Feasting, Fasting, Insulin, HGH, Fat and Livers: A Roundup

I read two marvelously detailed, researched, informative and interesting blog post today that I had somehow missed. They are both by the same reader and commenter here, Robert McLeod, who as a physicist is pretty damn good at math and plain old logic. As an example, here's a kinda fun, tongue-in-cheek look at saturated fat epidemiology.

I must warn you that these are pretty advanced. However, if you truly want to understand what's going on with fat accumulation and fat loss, I can think of no better way to spend a bit of time. The comments on both posts are good, too.

The first of these is: Feast and Fast: the dichotomy of insulin and growth hormone. In a nutshell, he explains in brief, but in excellent detail just how insulin keeps your fat locked in and accumulates more, and just how growth hormone preserves your organs and muscles and releases your fat for use by the body. Here's what most of you already know: it's the high carbohydrate that keeps insulin elevated and makes you fatter and fatter with each passing year (you know, the diet recommended by the "experts"). But, did you also know the rest?

So, to review, insulin is the hormone responsible for regulating the metabolism of glucose and most amino acids (exceptions are lysine and leucine) derived from the protein in your diet that are converted to glucose for the purpose of fuel (Gröschl et al., 2003). High levels of insulin also prevent your muscles from absorbing fatty acids in the blood: the body prefers to burn the low-energy density carbohydrates first and hold onto the superior fatty acids for lean times. A person with high levels of insulin in their blood is said to be in the feasted state.

The opposite to the feasted state is the fasted state. The hormone that characterizes the fasted state is growth hormone (review: Møller and Jørgensen, 2009). The general course of progressing from feasted to fasted goes something like this:

  1. You eat a meal with carbohydrates and protein. Digestion occurs over the course of several hours and insulin levels rise in response to the absorption of these macronutrients.
  2. Insulin sensitive tissues absorb glucose from the blood-stream. Glucagon, a second-tier hormone, causes the liver to break down the glycogen it stores into glucose, releasing it into the blood. This slows the rate at which insulin drops.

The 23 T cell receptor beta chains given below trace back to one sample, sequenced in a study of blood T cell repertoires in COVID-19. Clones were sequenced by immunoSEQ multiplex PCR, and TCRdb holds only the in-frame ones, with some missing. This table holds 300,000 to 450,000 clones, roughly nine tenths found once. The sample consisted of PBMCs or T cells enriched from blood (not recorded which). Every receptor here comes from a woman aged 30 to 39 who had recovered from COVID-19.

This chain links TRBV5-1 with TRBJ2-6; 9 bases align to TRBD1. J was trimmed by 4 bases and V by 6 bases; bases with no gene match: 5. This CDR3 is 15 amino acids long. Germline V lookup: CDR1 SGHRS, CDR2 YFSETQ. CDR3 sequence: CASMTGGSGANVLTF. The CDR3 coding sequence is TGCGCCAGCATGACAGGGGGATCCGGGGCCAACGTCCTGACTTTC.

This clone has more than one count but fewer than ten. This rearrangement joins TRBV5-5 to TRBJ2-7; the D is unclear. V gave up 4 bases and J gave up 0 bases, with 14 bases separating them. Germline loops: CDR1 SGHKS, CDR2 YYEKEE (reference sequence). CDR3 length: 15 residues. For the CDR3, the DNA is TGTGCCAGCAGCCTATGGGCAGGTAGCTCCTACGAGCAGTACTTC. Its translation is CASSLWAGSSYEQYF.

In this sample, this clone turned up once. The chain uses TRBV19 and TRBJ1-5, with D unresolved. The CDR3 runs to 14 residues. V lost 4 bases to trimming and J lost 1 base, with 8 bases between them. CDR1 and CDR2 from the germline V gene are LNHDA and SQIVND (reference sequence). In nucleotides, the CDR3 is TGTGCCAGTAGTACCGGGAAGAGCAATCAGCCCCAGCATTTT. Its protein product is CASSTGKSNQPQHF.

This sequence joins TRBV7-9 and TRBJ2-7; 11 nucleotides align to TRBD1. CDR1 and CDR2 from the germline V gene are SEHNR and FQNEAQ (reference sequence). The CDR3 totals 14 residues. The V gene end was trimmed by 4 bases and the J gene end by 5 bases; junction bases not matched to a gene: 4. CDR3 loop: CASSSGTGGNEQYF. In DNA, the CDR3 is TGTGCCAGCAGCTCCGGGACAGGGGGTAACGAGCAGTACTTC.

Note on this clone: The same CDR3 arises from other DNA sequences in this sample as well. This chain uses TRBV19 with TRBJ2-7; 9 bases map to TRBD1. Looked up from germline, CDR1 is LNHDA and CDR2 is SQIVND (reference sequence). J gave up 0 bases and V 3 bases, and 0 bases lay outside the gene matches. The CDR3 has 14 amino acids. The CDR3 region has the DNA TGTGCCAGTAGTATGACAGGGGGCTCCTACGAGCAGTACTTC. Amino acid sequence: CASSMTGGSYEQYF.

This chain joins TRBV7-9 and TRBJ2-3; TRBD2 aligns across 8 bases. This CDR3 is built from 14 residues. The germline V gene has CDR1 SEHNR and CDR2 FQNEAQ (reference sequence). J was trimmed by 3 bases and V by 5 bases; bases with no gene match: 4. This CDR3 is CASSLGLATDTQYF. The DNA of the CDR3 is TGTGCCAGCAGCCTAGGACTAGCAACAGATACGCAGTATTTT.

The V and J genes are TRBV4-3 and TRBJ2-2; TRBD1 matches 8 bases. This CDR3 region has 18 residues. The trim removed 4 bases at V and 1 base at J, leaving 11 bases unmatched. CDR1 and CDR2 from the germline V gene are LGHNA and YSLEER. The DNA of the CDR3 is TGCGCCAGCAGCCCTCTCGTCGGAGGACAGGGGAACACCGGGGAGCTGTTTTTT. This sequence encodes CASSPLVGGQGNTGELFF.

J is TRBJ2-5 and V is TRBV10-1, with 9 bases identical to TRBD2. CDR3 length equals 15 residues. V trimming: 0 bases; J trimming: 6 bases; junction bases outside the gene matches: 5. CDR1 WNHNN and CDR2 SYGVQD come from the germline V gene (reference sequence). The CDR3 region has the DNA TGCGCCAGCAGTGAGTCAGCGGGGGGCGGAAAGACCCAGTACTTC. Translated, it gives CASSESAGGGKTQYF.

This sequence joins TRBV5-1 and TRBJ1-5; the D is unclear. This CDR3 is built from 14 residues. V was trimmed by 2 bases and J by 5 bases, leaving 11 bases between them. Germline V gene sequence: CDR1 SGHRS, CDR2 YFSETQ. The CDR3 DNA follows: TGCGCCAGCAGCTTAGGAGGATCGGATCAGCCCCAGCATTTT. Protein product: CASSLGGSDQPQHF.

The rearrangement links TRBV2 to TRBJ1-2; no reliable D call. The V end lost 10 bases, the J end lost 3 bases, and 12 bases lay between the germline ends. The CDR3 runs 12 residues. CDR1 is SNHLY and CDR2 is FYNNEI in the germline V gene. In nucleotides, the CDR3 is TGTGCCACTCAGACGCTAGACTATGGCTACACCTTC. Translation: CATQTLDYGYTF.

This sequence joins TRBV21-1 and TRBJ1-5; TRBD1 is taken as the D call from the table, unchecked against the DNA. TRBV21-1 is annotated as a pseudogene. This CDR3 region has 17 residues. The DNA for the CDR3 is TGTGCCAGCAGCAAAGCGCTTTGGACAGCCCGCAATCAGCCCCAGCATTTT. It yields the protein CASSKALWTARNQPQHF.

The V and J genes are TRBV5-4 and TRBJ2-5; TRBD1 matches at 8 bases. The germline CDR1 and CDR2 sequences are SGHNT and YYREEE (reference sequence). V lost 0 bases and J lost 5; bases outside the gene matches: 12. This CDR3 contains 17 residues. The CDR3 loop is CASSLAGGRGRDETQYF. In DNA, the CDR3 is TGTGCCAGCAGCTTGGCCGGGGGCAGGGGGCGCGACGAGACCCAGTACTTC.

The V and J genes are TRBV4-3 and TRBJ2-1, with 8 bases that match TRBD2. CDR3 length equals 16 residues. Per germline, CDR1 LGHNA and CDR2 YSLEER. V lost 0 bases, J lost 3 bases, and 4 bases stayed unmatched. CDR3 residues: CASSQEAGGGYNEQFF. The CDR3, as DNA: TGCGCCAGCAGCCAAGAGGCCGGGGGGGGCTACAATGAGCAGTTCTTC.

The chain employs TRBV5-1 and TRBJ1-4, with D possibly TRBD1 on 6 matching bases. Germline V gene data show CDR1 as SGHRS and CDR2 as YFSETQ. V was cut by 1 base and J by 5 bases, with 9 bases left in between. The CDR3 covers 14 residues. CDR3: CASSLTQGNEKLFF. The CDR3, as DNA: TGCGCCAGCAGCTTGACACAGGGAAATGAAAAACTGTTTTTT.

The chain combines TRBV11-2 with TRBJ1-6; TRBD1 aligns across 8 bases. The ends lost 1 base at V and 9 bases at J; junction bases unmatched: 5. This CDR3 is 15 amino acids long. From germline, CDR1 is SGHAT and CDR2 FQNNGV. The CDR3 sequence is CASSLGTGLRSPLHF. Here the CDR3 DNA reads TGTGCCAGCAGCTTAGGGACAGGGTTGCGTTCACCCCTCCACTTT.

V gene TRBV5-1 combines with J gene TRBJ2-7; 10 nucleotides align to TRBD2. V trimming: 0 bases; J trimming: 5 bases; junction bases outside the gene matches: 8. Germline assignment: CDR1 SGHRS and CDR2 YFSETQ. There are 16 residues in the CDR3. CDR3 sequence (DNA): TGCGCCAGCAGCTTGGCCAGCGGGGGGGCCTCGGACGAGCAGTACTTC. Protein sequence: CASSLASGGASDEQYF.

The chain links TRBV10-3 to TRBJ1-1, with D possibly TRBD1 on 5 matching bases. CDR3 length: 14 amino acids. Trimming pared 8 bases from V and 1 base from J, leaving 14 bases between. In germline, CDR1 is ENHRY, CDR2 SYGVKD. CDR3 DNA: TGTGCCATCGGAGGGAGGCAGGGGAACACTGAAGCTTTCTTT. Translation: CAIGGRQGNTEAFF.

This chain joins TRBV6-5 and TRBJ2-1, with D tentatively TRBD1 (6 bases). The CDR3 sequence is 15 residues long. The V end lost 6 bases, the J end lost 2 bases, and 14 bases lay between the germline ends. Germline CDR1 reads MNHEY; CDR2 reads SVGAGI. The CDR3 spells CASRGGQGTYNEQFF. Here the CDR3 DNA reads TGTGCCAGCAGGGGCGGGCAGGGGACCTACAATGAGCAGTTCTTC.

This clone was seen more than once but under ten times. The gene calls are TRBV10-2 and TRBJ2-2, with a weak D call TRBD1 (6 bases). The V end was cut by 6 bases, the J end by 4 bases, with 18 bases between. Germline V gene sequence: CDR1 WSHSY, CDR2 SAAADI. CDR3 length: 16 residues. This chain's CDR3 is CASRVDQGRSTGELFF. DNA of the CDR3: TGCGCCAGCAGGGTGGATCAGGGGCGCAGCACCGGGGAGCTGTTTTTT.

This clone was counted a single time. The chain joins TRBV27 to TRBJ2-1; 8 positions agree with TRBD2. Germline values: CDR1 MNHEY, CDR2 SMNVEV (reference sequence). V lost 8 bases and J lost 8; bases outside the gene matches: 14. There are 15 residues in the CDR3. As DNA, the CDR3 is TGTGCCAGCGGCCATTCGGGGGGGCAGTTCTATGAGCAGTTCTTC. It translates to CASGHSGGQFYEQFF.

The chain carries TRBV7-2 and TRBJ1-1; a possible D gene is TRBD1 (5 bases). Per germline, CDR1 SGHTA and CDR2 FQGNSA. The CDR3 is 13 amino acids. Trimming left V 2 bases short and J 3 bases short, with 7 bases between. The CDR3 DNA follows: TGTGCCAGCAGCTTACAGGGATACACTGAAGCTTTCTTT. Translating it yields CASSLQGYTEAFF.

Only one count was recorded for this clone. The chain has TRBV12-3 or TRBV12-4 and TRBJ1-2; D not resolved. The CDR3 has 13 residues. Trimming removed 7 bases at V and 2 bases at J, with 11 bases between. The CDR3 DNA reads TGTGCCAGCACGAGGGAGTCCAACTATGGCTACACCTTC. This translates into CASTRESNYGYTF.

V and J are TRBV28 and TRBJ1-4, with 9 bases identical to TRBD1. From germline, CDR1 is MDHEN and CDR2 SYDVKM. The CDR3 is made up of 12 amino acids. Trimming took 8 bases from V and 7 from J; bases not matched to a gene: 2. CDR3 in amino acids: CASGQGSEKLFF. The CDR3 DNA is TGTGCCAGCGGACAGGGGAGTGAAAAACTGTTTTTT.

3. Insulin continues to drop as the liver's supply of carbohydrate is reduced. Ghrelin (which I'll discuss later) is produced, which promotes appetite and the production of growth hormone. If the increase in appetite caused by ghrelin causes you to eat, you go back to stage 1. Otherwise, you make the transition into the fasted state as GH levels rise and blood sugar levels drop (Roth et al., 1963).

Growth hormone is basically the hormone that controls when your adipose (fat) tissues release fatty acids to be metabolized by the rest of your body. No growth hormone, no significant fat loss.

I really encourage you to go and get all the details behind this and more. Bookmark it. What I like about it is that it suggested a few things I might modify or at least intensify. It's really nice to have solid knowledge backing up what you sense to be true and have actually experienced.

It also informs you as to how thoroughly messed up the world is in terms of diet and nutrition.

Now, onto Robert's next post: Synthesis of Fat in the Liver. This is quite an interesting post in which Robert ends up wondering if we ought not to eat carbohydrate and protein/fat in the same meal. It makes some sense to me.

But before that, Robert delivers quite good instruction on the liver's central role in metabolism, and how we get man boobs and wheat bellies.

…So what causes people to preferentially deposit fat around their mid-section rather than elsewhere? In researching non-alcoholic fatty liver disease, I came across the following paragraph by Postic and Girard (2008, free access), which I think is instructive:

Insulin is essential for the maintenance of carbohydrate and lipid homeostasis. Insulin is secreted by pancreatic β cells in response to increased circulating levels of glucose after a meal. A large fraction of glucose absorbed from the small intestine is immediately taken up by hepatocytes [RM: liver cells], which convert it into glycogen. However, when the liver is saturated with glycogen (roughly 5% of liver mass), any additional glucose taken up by hepatocytes is shunted into pathways leading to synthesis of fatty acids, which will be esterified into TG [RM: triglycerides] to be exported to adipose tissue as very low-density lipoproteins (VLDLs). Insulin inhibits lipolysis [RM: fat burning] in adipose tissue by inhibiting hormone-sensitive lipase (HSL), the enzyme regulating FFA [free-fatty acid] release from adipose tissue (10). Therefore, from a whole-body perspective, insulin has a “fat-sparing” effect by driving most cells to preferentially oxidize carbohydrates instead of fatty acids for energy. Insulin also regulates glucose homeostasis at many sites, reducing hepatic glucose production (HGP) (via decreased glucose biosynthesis [gluconeogenesis] and glycogen breakdown [glycogenolysis]) and increasing the rate of glucose uptake, primarily into skeletal muscle and adipose tissue.

As with the previous, I encourage you to go get the whole lesson.

Now, I had intended to immediately go into what I was going to tweak in my own approach, to see if it would work. But I have a better idea. How about all of you who are interested, go read Robert's two posts, and consider how that knowledge might change a thing or two in what you're doing.